Commencement Comments by RAND President and CEO Michael Rich
Photo: Diane Baldwin
To our graduating fellows; their families; PRGS faculty; the Board of Governors; RAND staff; RAND alumni; all of you who support the Pardee RAND Graduate School; and other distinguished guests, I join the Dean in offering you a warm welcome to RAND’s headquarters campus.
The Pardee RAND Graduate School stands alone in the world of higher education. More than four decades ago, RAND joined a group of seven prominent research universities to offer a graduate education in public policy. While the others concentrated on two-year master’s programs, RAND was the only one to specialize in offering a doctor of philosophy degree, emphasizing rigorous training, original research, and practical experience. The Pardee RAND Graduate School is still unique: the only public-policy doctoral program housed within a global policy-research organization.
PRGS is one of RAND’s most distinctive and valuable assets. One reason is that the special relationship between the School and RAND produces a terrific synergy. Students arrive here at our campus with exceptional credentials and drive. The entering class each fall represents an important fraction of the new analytical talent joining RAND each year. The PRGS students—more than 100 at any one time—infuse our community with new ideas and they bring a rich diversity of experience to our research teams. At RAND, they gain access to the world’s foremost collection of policy experts, from every discipline and many professional specialties. Together they work to help decisionmakers and citizens around the globe take on the most challenging policy problems of the day. By working on RAND projects, PRGS students develop a sophisticated understanding of the role of policy analysis in the context of real policy problems, real policymaking institutions, and real policymakers—an understanding that is unmatched among their counterparts at other graduate institutions.
My own history with PRGS has allowed me to get to know many, many students over the years and to become involved in their work. I’ve taught courses, advised students, and chaired dissertation and qualifying exam committees. For a decade I chaired the admissions committee. Year and year I was reminded that I would have had no chance for admission had I been an applicant. I loved chairing the PRGS admissions committee; it was like an annual humility booster shot.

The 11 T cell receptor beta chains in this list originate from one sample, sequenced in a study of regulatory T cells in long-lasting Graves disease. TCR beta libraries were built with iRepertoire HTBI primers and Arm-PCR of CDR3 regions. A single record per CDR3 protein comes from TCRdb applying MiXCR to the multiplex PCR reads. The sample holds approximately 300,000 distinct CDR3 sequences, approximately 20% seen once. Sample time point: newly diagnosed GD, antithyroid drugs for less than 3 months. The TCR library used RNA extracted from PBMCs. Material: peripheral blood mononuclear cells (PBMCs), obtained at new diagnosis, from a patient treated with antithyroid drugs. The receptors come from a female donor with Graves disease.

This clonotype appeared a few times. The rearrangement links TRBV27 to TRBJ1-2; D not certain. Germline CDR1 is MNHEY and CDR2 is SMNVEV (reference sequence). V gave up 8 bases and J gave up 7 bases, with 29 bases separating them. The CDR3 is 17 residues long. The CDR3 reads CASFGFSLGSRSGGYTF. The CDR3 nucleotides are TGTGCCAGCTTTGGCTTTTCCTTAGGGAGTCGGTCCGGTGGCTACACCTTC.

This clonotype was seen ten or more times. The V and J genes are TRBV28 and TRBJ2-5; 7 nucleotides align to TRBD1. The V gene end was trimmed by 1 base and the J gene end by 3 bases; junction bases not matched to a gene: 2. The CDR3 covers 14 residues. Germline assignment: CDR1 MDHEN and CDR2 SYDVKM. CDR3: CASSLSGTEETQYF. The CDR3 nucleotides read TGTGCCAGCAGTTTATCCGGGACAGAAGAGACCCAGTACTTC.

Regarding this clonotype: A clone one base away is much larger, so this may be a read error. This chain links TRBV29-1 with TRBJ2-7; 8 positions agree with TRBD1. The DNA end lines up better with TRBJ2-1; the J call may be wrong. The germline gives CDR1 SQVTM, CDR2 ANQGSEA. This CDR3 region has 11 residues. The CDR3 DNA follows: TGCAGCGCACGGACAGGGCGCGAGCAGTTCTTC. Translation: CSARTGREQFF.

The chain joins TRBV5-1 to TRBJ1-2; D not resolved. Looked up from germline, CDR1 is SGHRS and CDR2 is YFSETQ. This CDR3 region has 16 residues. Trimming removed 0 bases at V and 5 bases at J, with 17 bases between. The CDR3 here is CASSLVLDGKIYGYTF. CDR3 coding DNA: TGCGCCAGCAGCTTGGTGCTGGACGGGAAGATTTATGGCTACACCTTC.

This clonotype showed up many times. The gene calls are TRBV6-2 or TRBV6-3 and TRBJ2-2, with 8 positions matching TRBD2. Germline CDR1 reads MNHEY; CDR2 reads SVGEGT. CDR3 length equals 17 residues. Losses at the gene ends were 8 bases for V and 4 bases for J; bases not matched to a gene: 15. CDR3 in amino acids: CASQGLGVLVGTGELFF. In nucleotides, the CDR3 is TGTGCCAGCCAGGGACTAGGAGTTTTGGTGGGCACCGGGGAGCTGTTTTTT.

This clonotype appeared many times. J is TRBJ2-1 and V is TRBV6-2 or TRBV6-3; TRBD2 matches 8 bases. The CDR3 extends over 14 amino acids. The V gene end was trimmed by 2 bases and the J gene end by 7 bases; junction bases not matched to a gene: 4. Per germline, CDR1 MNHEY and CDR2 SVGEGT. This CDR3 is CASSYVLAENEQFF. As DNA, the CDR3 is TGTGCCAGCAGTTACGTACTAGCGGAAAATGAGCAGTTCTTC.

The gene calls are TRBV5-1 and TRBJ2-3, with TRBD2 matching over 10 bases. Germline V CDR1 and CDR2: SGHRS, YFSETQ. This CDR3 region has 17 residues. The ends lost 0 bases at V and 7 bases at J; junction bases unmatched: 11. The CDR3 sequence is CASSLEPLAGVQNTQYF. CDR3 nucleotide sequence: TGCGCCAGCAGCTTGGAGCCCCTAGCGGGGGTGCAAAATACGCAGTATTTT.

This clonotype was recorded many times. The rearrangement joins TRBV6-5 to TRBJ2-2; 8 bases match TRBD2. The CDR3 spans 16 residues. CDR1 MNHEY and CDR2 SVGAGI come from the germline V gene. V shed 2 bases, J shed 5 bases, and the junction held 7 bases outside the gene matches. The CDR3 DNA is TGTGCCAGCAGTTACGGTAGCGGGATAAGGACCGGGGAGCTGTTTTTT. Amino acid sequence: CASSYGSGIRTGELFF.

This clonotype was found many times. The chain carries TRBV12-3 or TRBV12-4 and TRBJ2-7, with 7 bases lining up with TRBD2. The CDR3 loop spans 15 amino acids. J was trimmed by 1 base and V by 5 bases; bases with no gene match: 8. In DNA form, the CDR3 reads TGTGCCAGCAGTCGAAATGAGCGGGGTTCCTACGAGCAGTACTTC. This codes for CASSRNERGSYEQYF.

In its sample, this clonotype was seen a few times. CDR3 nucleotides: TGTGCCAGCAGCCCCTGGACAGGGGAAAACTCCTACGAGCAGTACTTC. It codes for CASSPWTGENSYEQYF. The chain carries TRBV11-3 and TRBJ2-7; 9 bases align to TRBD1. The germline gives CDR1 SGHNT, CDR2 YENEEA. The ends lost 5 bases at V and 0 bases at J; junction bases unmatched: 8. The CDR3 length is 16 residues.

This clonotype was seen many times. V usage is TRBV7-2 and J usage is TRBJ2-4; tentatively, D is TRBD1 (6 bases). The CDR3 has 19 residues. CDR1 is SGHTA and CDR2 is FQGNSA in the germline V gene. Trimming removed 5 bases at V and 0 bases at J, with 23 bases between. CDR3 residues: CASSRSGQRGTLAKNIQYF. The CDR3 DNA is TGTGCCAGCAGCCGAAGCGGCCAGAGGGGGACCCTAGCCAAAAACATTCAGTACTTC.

My experience convinced me that PRGS—its student body, faculty, alumni, and supporters—is central to RAND’s future. PRGS has the potential to transform not just the science and art of policy analysis, but by serving as an engine of innovation for the world’s most prominent policy-research institution, PRGS can help transform the practice of policy analysis. The Dean and I have plans for PRGS and RAND to do exactly that, so stay tuned.
But, today, our focus is on this impressive graduating class. So, graduates: Congratulations! You have worked hard here at PRGS. You arrived with a passion for problem-solving and have now acquired a powerful set of analytical tools. I am confident that each of you will go on to important and influential careers. But as you graduate today from the Pardee RAND Graduate School, I ask of you two things:
First, never forget that you will soon be an alum of two great institutions – PRGS and RAND. In addition to gaining automatic membership in two alumni associations, with all that that portends, you will have the privilege and responsibility of being an ambassador. Carry with you in your career, in the analyses you undertake and commission, in the policy changes you lead, a firm and unwavering commitment to quality and to objectivity in all that do. These two core values have served RAND and PRGS well, they will serve you well, and through your commitment to them, you will serve society well.
Second, remember that the work you will be engaged in, the work of public policy and policy analysis, is not really about the tools and techniques—the modeling, regression analyses, case studies, the surveys, and all the rest. It’s not even about the products—the memos, articles, books, reports, and presentations. The work you have dedicated yourself to is ultimately about making a real difference in people’s lives: Helping individuals, societies, and the world become healthier, safer, more secure, more prosperous.
On behalf of all of us in attendance today, I thank you for your contributions to RAND and to PRGS. I salute your achievements, and l look forward to applauding the contributions you will make to society in the years ahead.